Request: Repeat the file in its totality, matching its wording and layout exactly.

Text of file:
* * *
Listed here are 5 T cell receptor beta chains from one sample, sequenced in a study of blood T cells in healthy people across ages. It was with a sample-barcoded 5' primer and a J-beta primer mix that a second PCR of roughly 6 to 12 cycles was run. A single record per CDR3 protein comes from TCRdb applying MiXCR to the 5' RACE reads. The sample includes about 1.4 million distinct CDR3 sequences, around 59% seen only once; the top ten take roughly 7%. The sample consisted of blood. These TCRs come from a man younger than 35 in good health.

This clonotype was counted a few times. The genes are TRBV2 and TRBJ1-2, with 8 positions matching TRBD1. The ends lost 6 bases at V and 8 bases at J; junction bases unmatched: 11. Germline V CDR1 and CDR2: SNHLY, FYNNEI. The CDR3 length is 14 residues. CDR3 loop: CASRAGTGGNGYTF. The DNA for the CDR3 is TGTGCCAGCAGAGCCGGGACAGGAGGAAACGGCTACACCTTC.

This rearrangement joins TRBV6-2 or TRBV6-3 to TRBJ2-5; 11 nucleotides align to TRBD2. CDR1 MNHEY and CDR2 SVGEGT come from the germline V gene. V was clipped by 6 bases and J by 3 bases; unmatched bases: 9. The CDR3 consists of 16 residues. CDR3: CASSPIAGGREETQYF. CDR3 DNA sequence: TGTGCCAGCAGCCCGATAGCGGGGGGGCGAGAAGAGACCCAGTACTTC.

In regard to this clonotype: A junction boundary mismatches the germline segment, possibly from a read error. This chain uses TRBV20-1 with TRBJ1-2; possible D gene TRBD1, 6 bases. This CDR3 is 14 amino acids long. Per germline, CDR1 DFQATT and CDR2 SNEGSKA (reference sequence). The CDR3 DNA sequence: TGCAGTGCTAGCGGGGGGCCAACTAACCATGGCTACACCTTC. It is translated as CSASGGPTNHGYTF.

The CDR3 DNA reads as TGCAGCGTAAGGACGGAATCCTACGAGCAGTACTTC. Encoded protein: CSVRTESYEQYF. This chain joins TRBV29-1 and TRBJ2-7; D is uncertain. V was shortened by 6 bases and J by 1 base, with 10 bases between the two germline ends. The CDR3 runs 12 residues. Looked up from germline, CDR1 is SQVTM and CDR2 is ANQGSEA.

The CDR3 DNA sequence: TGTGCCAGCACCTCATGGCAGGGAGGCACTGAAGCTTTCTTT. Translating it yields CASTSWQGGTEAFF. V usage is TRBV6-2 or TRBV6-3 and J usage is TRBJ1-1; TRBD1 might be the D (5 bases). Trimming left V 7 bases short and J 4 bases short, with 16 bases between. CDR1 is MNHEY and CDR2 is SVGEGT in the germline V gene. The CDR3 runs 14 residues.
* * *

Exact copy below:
Listed here are 5 T cell receptor beta chains from one sample, sequenced in a study of blood T cells in healthy people across ages. It was with a sample-barcoded 5' primer and a J-beta primer mix that a second PCR of roughly 6 to 12 cycles was run. A single record per CDR3 protein comes from TCRdb applying MiXCR to the 5' RACE reads. The sample includes about 1.4 million distinct CDR3 sequences, around 59% seen only once; the top ten take roughly 7%. The sample consisted of blood. These TCRs come from a man younger than 35 in good health.

This clonotype was counted a few times. The genes are TRBV2 and TRBJ1-2, with 8 positions matching TRBD1. The ends lost 6 bases at V and 8 bases at J; junction bases unmatched: 11. Germline V CDR1 and CDR2: SNHLY, FYNNEI. The CDR3 length is 14 residues. CDR3 loop: CASRAGTGGNGYTF. The DNA for the CDR3 is TGTGCCAGCAGAGCCGGGACAGGAGGAAACGGCTACACCTTC.

This rearrangement joins TRBV6-2 or TRBV6-3 to TRBJ2-5; 11 nucleotides align to TRBD2. CDR1 MNHEY and CDR2 SVGEGT come from the germline V gene. V was clipped by 6 bases and J by 3 bases; unmatched bases: 9. The CDR3 consists of 16 residues. CDR3: CASSPIAGGREETQYF. CDR3 DNA sequence: TGTGCCAGCAGCCCGATAGCGGGGGGGCGAGAAGAGACCCAGTACTTC.

In regard to this clonotype: A junction boundary mismatches the germline segment, possibly from a read error. This chain uses TRBV20-1 with TRBJ1-2; possible D gene TRBD1, 6 bases. This CDR3 is 14 amino acids long. Per germline, CDR1 DFQATT and CDR2 SNEGSKA (reference sequence). The CDR3 DNA sequence: TGCAGTGCTAGCGGGGGGCCAACTAACCATGGCTACACCTTC. It is translated as CSASGGPTNHGYTF.

The CDR3 DNA reads as TGCAGCGTAAGGACGGAATCCTACGAGCAGTACTTC. Encoded protein: CSVRTESYEQYF. This chain joins TRBV29-1 and TRBJ2-7; D is uncertain. V was shortened by 6 bases and J by 1 base, with 10 bases between the two germline ends. The CDR3 runs 12 residues. Looked up from germline, CDR1 is SQVTM and CDR2 is ANQGSEA.

The CDR3 DNA sequence: TGTGCCAGCACCTCATGGCAGGGAGGCACTGAAGCTTTCTTT. Translating it yields CASTSWQGGTEAFF. V usage is TRBV6-2 or TRBV6-3 and J usage is TRBJ1-1; TRBD1 might be the D (5 bases). Trimming left V 7 bases short and J 4 bases short, with 16 bases between. CDR1 is MNHEY and CDR2 is SVGEGT in the germline V gene. The CDR3 runs 14 residues.